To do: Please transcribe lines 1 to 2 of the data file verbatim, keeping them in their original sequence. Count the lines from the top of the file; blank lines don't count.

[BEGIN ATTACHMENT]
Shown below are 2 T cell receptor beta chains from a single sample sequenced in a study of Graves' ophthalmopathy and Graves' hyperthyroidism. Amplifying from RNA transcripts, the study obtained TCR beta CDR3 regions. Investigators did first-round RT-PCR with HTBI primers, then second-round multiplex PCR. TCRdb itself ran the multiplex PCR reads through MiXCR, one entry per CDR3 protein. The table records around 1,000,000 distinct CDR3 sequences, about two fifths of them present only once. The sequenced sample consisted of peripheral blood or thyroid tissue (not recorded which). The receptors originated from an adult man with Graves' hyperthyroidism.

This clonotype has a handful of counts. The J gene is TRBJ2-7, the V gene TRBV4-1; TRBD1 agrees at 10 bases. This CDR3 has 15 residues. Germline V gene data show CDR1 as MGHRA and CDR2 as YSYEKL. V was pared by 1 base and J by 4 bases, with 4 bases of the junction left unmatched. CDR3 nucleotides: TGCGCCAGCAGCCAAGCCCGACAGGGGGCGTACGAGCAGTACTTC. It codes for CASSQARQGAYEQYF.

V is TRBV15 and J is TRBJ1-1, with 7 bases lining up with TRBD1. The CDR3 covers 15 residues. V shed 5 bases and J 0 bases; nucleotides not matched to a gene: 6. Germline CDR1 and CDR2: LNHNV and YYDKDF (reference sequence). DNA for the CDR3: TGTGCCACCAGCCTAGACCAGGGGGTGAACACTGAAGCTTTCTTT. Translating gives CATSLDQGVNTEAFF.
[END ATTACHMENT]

Shown below are 2 T cell receptor beta chains from a single sample sequenced in a study of Graves' ophthalmopathy and Graves' hyperthyroidism. Amplifying from RNA transcripts, the study obtained TCR beta CDR3 regions. Investigators did first-round RT-PCR with HTBI primers, then second-round multiplex PCR. TCRdb itself ran the multiplex PCR reads through MiXCR, one entry per CDR3 protein. The table records around 1,000,000 distinct CDR3 sequences, about two fifths of them present only once. The sequenced sample consisted of peripheral blood or thyroid tissue (not recorded which). The receptors originated from an adult man with Graves' hyperthyroidism.

This clonotype has a handful of counts. The J gene is TRBJ2-7, the V gene TRBV4-1; TRBD1 agrees at 10 bases. This CDR3 has 15 residues. Germline V gene data show CDR1 as MGHRA and CDR2 as YSYEKL. V was pared by 1 base and J by 4 bases, with 4 bases of the junction left unmatched. CDR3 nucleotides: TGCGCCAGCAGCCAAGCCCGACAGGGGGCGTACGAGCAGTACTTC. It codes for CASSQARQGAYEQYF.